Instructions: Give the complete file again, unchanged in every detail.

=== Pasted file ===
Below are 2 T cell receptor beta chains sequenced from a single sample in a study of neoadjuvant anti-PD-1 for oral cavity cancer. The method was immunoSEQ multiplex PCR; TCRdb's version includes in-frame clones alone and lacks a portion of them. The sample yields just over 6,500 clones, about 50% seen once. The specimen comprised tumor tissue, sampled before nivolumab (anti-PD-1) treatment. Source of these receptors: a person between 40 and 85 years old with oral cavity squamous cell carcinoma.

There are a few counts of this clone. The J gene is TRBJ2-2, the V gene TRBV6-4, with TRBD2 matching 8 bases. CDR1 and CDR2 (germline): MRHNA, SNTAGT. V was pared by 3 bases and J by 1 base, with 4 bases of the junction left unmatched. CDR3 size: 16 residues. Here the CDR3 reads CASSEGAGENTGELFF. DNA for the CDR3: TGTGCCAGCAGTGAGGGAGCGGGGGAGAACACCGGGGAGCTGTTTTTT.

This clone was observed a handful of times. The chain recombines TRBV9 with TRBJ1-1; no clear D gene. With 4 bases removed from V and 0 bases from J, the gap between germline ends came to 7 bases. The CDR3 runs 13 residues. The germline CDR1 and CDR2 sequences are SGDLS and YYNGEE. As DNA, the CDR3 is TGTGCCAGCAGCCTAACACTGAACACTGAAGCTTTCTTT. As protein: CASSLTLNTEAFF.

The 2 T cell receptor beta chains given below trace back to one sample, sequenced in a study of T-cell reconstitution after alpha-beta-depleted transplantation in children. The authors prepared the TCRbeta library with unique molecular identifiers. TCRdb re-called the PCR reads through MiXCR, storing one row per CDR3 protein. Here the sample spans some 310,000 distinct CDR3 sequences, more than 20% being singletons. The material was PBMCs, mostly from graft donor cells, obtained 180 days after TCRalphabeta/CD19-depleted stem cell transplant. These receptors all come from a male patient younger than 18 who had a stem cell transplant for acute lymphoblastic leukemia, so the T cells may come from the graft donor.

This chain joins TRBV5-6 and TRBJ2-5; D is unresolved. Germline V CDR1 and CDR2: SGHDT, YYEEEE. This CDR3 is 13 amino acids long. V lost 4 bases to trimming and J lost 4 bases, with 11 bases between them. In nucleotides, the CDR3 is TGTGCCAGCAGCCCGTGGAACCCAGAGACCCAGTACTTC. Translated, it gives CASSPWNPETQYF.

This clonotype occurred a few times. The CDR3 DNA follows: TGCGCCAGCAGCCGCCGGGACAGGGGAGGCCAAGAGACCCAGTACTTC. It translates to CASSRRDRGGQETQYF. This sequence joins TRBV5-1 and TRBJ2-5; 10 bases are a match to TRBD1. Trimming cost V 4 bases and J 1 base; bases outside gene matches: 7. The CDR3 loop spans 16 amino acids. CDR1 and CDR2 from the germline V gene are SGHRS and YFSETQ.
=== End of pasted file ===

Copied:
Below are 2 T cell receptor beta chains sequenced from a single sample in a study of neoadjuvant anti-PD-1 for oral cavity cancer. The method was immunoSEQ multiplex PCR; TCRdb's version includes in-frame clones alone and lacks a portion of them. The sample yields just over 6,500 clones, about 50% seen once. The specimen comprised tumor tissue, sampled before nivolumab (anti-PD-1) treatment. Source of these receptors: a person between 40 and 85 years old with oral cavity squamous cell carcinoma.

There are a few counts of this clone. The J gene is TRBJ2-2, the V gene TRBV6-4, with TRBD2 matching 8 bases. CDR1 and CDR2 (germline): MRHNA, SNTAGT. V was pared by 3 bases and J by 1 base, with 4 bases of the junction left unmatched. CDR3 size: 16 residues. Here the CDR3 reads CASSEGAGENTGELFF. DNA for the CDR3: TGTGCCAGCAGTGAGGGAGCGGGGGAGAACACCGGGGAGCTGTTTTTT.

This clone was observed a handful of times. The chain recombines TRBV9 with TRBJ1-1; no clear D gene. With 4 bases removed from V and 0 bases from J, the gap between germline ends came to 7 bases. The CDR3 runs 13 residues. The germline CDR1 and CDR2 sequences are SGDLS and YYNGEE. As DNA, the CDR3 is TGTGCCAGCAGCCTAACACTGAACACTGAAGCTTTCTTT. As protein: CASSLTLNTEAFF.

The 2 T cell receptor beta chains given below trace back to one sample, sequenced in a study of T-cell reconstitution after alpha-beta-depleted transplantation in children. The authors prepared the TCRbeta library with unique molecular identifiers. TCRdb re-called the PCR reads through MiXCR, storing one row per CDR3 protein. Here the sample spans some 310,000 distinct CDR3 sequences, more than 20% being singletons. The material was PBMCs, mostly from graft donor cells, obtained 180 days after TCRalphabeta/CD19-depleted stem cell transplant. These receptors all come from a male patient younger than 18 who had a stem cell transplant for acute lymphoblastic leukemia, so the T cells may come from the graft donor.

This chain joins TRBV5-6 and TRBJ2-5; D is unresolved. Germline V CDR1 and CDR2: SGHDT, YYEEEE. This CDR3 is 13 amino acids long. V lost 4 bases to trimming and J lost 4 bases, with 11 bases between them. In nucleotides, the CDR3 is TGTGCCAGCAGCCCGTGGAACCCAGAGACCCAGTACTTC. Translated, it gives CASSPWNPETQYF.

This clonotype occurred a few times. The CDR3 DNA follows: TGCGCCAGCAGCCGCCGGGACAGGGGAGGCCAAGAGACCCAGTACTTC. It translates to CASSRRDRGGQETQYF. This sequence joins TRBV5-1 and TRBJ2-5; 10 bases are a match to TRBD1. Trimming cost V 4 bases and J 1 base; bases outside gene matches: 7. The CDR3 loop spans 16 amino acids. CDR1 and CDR2 from the germline V gene are SGHRS and YFSETQ.